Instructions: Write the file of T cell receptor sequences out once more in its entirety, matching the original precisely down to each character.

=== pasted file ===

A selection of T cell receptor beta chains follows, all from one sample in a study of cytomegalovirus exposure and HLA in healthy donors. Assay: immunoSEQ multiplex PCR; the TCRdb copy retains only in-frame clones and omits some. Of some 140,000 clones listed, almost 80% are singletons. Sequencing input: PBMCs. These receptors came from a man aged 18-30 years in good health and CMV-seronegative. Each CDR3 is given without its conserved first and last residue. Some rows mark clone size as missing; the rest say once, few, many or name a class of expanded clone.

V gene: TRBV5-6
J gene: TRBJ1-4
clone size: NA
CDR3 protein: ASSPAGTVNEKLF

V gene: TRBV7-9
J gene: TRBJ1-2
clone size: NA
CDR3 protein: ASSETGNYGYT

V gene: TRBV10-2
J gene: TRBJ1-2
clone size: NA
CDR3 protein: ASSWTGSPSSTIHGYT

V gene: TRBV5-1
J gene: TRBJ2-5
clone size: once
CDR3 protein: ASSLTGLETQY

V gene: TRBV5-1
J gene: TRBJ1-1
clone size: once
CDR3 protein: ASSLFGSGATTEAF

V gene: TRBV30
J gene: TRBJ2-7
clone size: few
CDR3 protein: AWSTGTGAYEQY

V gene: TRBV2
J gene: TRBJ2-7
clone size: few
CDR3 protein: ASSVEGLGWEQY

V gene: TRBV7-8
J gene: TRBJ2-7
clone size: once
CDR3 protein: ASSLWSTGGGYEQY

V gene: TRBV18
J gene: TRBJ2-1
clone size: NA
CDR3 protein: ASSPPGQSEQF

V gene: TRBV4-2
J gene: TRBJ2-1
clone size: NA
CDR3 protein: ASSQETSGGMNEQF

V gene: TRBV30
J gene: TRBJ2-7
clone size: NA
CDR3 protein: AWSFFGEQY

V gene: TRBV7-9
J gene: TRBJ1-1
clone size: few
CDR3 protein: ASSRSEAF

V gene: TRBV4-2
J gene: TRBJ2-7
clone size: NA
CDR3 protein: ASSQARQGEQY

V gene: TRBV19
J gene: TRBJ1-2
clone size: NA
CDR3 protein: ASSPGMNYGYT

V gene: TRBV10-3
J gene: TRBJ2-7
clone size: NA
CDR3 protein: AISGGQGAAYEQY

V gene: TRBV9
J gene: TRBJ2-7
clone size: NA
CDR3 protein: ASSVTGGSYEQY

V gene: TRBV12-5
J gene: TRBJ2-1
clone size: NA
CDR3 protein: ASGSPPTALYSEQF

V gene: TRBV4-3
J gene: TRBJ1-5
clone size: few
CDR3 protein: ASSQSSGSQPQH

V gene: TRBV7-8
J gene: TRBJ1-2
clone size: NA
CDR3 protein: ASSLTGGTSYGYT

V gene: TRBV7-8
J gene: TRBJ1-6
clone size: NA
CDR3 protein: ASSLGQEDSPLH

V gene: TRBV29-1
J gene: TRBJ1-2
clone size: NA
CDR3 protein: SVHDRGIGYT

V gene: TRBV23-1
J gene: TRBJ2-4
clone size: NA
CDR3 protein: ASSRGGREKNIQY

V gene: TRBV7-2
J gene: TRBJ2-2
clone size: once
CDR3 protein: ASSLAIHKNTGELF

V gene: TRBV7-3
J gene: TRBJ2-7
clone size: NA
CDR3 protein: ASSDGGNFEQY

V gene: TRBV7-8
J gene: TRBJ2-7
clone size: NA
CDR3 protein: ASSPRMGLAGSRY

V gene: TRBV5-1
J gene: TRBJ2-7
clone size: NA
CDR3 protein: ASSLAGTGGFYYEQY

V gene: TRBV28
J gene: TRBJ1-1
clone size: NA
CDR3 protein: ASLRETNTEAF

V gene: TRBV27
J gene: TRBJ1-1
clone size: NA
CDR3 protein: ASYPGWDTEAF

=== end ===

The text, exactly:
A selection of T cell receptor beta chains follows, all from one sample in a study of cytomegalovirus exposure and HLA in healthy donors. Assay: immunoSEQ multiplex PCR; the TCRdb copy retains only in-frame clones and omits some. Of some 140,000 clones listed, almost 80% are singletons. Sequencing input: PBMCs. These receptors came from a man aged 18-30 years in good health and CMV-seronegative. Each CDR3 is given without its conserved first and last residue. Some rows mark clone size as missing; the rest say once, few, many or name a class of expanded clone.

V gene: TRBV5-6
J gene: TRBJ1-4
clone size: NA
CDR3 protein: ASSPAGTVNEKLF

V gene: TRBV7-9
J gene: TRBJ1-2
clone size: NA
CDR3 protein: ASSETGNYGYT

V gene: TRBV10-2
J gene: TRBJ1-2
clone size: NA
CDR3 protein: ASSWTGSPSSTIHGYT

V gene: TRBV5-1
J gene: TRBJ2-5
clone size: once
CDR3 protein: ASSLTGLETQY

V gene: TRBV5-1
J gene: TRBJ1-1
clone size: once
CDR3 protein: ASSLFGSGATTEAF

V gene: TRBV30
J gene: TRBJ2-7
clone size: few
CDR3 protein: AWSTGTGAYEQY

V gene: TRBV2
J gene: TRBJ2-7
clone size: few
CDR3 protein: ASSVEGLGWEQY

V gene: TRBV7-8
J gene: TRBJ2-7
clone size: once
CDR3 protein: ASSLWSTGGGYEQY

V gene: TRBV18
J gene: TRBJ2-1
clone size: NA
CDR3 protein: ASSPPGQSEQF

V gene: TRBV4-2
J gene: TRBJ2-1
clone size: NA
CDR3 protein: ASSQETSGGMNEQF

V gene: TRBV30
J gene: TRBJ2-7
clone size: NA
CDR3 protein: AWSFFGEQY

V gene: TRBV7-9
J gene: TRBJ1-1
clone size: few
CDR3 protein: ASSRSEAF

V gene: TRBV4-2
J gene: TRBJ2-7
clone size: NA
CDR3 protein: ASSQARQGEQY

V gene: TRBV19
J gene: TRBJ1-2
clone size: NA
CDR3 protein: ASSPGMNYGYT

V gene: TRBV10-3
J gene: TRBJ2-7
clone size: NA
CDR3 protein: AISGGQGAAYEQY

V gene: TRBV9
J gene: TRBJ2-7
clone size: NA
CDR3 protein: ASSVTGGSYEQY

V gene: TRBV12-5
J gene: TRBJ2-1
clone size: NA
CDR3 protein: ASGSPPTALYSEQF

V gene: TRBV4-3
J gene: TRBJ1-5
clone size: few
CDR3 protein: ASSQSSGSQPQH

V gene: TRBV7-8
J gene: TRBJ1-2
clone size: NA
CDR3 protein: ASSLTGGTSYGYT

V gene: TRBV7-8
J gene: TRBJ1-6
clone size: NA
CDR3 protein: ASSLGQEDSPLH

V gene: TRBV29-1
J gene: TRBJ1-2
clone size: NA
CDR3 protein: SVHDRGIGYT

V gene: TRBV23-1
J gene: TRBJ2-4
clone size: NA
CDR3 protein: ASSRGGREKNIQY

V gene: TRBV7-2
J gene: TRBJ2-2
clone size: once
CDR3 protein: ASSLAIHKNTGELF

V gene: TRBV7-3
J gene: TRBJ2-7
clone size: NA
CDR3 protein: ASSDGGNFEQY

V gene: TRBV7-8
J gene: TRBJ2-7
clone size: NA
CDR3 protein: ASSPRMGLAGSRY

V gene: TRBV5-1
J gene: TRBJ2-7
clone size: NA
CDR3 protein: ASSLAGTGGFYYEQY

V gene: TRBV28
J gene: TRBJ1-1
clone size: NA
CDR3 protein: ASLRETNTEAF

V gene: TRBV27
J gene: TRBJ1-1
clone size: NA
CDR3 protein: ASYPGWDTEAF